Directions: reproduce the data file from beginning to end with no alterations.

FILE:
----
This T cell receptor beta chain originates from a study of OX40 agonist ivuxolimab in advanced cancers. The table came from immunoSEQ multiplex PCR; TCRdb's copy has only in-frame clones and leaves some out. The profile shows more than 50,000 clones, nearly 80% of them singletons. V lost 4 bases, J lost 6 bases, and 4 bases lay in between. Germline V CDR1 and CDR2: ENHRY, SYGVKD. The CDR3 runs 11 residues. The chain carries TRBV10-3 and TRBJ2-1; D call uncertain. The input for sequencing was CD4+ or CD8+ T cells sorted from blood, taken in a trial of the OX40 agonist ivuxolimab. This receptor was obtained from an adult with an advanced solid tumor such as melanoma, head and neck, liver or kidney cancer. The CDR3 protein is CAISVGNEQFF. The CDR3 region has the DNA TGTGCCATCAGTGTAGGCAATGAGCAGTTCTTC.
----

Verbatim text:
This T cell receptor beta chain originates from a study of OX40 agonist ivuxolimab in advanced cancers. The table came from immunoSEQ multiplex PCR; TCRdb's copy has only in-frame clones and leaves some out. The profile shows more than 50,000 clones, nearly 80% of them singletons. V lost 4 bases, J lost 6 bases, and 4 bases lay in between. Germline V CDR1 and CDR2: ENHRY, SYGVKD. The CDR3 runs 11 residues. The chain carries TRBV10-3 and TRBJ2-1; D call uncertain. The input for sequencing was CD4+ or CD8+ T cells sorted from blood, taken in a trial of the OX40 agonist ivuxolimab. This receptor was obtained from an adult with an advanced solid tumor such as melanoma, head and neck, liver or kidney cancer. The CDR3 protein is CAISVGNEQFF. The CDR3 region has the DNA TGTGCCATCAGTGTAGGCAATGAGCAGTTCTTC.